During slow times, many businesses focus on preserving capital rather than taking out bad credit business loans (although loans can still be a smart option). However, the emphasis is usually on asking for rent relief and putting a hold on vehicle insurance. Here’s a look at these two approaches and three other ways to save money.
1. Ask Your Landlord for Rent Relief
Communicate with your landlord sooner rather than later about rent relief. Landlords appreciate having the time to think through requests. They might feel pressured if you ask for rent relief right before the money is due.
Explain why you need relief and what form you want it to take. Unexpected situations such as earthquakes, hurricanes, or the COVID-19 pandemic are easier for landlords to understand and sympathize with. Still, it’s not enough to say, “I need to rent relief because of the hurricane.” Explain how the unexpected occurrence is affecting your business and when you expect normalcy. For instance, maybe a hurricane is causing sales to drop by 50%, but you anticipate normal sales to resume within three weeks.
Forms of rent relief include deferral, reduction, abatement, and even a loan conversion. With deferral, the due date is postponed to a later date. Reduction means the due date is the same, but the amount of rent is less. Abatement is when your landlord forgives some or all of the past due rent, and you pay on time from now on. Loan conversions occur instead of abatements when landlords turn the rent past due to a loan. During slow times, deferral and reduction may be your best bets.
2. Look into Mortgage Relief from Lenders or Fannie Mae, If Applicable
Perhaps you own your business space instead of renting it, or you run the business out of your home. Like you would with a landlord, get in touch with your lender or mortgage servicer as soon as possible.
Before calling, gather as many financial documents as you can, such as your income information, balance sheets, financial projections, and so on. You may be able to qualify for a Fannie Mae or Freddie Mac payment deferral program starting in July 2020. It’s similar to a landlord’s loan conversion in that missed payments come due when the mortgage matures, the payoff date arrives, or you sell the property. Other programs should be available, too. Make sure you call as soon as possible.
3. Turn Off Unneeded Utilities
During slow times, some of the space in your business may go unused. There might be no need to leave the lights on in certain rooms or to maintain five bathrooms when two will do fine. Similarly, if all of your employees are teleworking, for now, you might want to temporarily suspend water, electricity, sewer, internet, and other services.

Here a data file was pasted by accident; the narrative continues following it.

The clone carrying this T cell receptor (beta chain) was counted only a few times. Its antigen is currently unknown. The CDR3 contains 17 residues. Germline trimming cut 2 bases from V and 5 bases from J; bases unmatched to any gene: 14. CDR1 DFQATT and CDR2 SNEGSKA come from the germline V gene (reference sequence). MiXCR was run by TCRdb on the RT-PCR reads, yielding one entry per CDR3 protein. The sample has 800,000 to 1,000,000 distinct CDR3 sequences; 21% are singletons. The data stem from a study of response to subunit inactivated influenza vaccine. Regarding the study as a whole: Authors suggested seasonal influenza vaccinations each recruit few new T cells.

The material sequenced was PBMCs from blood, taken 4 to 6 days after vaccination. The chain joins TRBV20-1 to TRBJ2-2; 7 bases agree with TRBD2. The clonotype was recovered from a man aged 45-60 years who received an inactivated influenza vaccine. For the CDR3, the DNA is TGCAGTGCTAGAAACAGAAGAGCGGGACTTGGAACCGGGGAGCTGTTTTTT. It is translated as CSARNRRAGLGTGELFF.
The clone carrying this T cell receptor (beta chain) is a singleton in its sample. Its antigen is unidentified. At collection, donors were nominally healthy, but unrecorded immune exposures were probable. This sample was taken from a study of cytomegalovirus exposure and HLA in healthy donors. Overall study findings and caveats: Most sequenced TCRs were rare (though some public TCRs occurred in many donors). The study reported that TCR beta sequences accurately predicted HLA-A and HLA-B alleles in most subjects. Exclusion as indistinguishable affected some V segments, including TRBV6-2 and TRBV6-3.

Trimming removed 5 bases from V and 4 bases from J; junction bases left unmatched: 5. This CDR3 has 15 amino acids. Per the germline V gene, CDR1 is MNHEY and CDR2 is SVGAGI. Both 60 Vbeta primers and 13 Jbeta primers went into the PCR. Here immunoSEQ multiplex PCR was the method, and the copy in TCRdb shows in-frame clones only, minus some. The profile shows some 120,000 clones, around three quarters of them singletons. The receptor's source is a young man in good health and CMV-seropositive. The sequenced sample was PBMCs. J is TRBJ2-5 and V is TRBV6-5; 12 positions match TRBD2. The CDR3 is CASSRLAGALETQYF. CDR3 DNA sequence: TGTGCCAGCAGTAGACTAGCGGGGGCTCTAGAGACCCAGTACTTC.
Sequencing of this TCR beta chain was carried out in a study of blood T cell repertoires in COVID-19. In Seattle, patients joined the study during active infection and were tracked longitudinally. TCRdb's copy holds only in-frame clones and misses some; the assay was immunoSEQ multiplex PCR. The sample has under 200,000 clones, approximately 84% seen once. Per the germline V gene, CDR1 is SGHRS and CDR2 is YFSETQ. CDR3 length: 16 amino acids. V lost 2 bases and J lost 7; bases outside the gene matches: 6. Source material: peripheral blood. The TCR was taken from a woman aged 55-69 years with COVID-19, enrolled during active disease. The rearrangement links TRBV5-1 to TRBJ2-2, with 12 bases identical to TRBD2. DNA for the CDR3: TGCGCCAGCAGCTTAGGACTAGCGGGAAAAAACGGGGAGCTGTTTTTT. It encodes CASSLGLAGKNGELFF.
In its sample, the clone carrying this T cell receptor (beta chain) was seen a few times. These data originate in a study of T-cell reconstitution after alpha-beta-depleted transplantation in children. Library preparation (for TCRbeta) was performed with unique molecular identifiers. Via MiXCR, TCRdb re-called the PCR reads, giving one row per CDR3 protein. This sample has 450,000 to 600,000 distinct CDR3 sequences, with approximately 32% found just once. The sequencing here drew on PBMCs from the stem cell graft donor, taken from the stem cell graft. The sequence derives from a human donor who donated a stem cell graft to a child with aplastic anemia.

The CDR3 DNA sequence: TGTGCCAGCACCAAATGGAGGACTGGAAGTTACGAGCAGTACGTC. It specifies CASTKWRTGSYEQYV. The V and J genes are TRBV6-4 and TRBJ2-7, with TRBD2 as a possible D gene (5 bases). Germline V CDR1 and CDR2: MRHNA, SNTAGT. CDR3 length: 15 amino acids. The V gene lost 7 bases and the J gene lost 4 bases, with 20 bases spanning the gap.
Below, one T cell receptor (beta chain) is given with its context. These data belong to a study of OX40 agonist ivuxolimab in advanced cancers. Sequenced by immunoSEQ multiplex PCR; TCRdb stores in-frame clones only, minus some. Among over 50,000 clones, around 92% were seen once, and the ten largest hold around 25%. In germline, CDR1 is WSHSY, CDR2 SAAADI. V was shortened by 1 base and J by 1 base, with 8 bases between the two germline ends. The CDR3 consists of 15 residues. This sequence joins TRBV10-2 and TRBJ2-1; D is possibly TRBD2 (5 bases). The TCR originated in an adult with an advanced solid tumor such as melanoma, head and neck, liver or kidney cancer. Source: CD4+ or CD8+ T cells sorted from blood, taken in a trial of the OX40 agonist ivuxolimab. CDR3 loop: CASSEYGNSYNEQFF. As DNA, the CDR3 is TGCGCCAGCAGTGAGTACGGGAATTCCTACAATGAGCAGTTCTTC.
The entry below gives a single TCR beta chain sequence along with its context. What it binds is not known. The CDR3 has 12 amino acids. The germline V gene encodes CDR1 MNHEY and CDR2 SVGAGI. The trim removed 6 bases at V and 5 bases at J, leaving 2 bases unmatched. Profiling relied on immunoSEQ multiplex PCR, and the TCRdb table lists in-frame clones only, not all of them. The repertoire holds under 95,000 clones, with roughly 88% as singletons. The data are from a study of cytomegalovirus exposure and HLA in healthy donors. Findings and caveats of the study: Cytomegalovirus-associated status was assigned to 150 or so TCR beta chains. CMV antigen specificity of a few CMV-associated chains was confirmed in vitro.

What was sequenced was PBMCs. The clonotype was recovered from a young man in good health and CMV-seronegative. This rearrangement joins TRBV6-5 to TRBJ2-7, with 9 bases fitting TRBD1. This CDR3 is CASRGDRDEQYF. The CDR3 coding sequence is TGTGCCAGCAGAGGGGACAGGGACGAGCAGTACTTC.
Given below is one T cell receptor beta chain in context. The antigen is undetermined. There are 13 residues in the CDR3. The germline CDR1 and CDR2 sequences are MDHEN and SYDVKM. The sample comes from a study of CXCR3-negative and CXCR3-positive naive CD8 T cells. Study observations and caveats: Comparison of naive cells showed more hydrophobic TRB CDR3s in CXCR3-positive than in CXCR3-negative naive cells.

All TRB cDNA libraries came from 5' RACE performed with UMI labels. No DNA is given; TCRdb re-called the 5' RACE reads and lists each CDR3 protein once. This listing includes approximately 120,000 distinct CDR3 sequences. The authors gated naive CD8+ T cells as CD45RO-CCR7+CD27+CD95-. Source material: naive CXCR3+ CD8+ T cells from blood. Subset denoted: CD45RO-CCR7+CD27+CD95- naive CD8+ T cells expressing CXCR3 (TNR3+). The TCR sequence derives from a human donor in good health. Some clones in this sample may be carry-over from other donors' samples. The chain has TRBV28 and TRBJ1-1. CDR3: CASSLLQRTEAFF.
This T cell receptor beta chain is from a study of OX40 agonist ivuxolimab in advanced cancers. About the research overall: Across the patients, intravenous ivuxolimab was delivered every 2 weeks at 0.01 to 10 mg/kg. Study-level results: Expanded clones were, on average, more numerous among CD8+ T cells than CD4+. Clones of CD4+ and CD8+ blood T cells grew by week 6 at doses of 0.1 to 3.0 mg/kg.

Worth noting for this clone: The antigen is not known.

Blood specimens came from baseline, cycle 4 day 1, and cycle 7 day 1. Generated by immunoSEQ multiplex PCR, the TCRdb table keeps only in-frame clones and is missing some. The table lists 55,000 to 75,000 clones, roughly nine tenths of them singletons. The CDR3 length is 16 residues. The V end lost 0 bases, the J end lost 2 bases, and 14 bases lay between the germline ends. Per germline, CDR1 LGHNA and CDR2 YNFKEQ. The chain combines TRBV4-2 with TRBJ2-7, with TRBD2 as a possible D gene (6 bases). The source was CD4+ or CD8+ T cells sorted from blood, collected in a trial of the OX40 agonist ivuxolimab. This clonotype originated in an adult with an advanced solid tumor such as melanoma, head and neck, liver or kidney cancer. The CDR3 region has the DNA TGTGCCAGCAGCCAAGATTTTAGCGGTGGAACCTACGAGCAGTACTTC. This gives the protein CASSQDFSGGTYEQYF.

4. Put a Hold on Insurance for Multiple Vehicles If They Are Not Being Used
It’s frustrating to pay insurance on vehicles that aren’t being used. Luckily, you might be able to put a hold on insurance. Contact your insurer, explain the situation, and request the hold.
If that does not work, reduce or suspend coverage, remove certain drivers or cancel the policy altogether. If canceling occurs, reinstate the insurance when your business needs the vehicles again. Alternatively, your insurer may agree to special payment plans, including deferred payments.
5. Cut Down on Meetings and Travel
When times are slow, businesses must prioritize their spending. Can any trips be delayed or replaced by video conferencing? Even replacing in-town meetings with video chat can save a lot of money.
Suppose your business has four locations within an hour radius of one another. The managers at each location meet twice a month. These meetings require gas money and business vehicles. Could you replace them with telework and suspend vehicle insurance?
Bad Credit Business Loans
During slow times, some companies apply to get business loans for bad credit or start-up business loans. Your company might need to meet criteria such as a $10,000 monthly minimum in gross revenue for the past few months. Depending on the type of business you do, your organization might qualify for a loan to weather these times. For instance, if you normally pull in $25,000 a month and are making $13,000 a month during slow times, a loan could be done even if you have bad credit. Get in touch with First Capital Business Finance today to prequalify.
5 Ways to Preserve Capital During Slow Times | First Capital Business Finance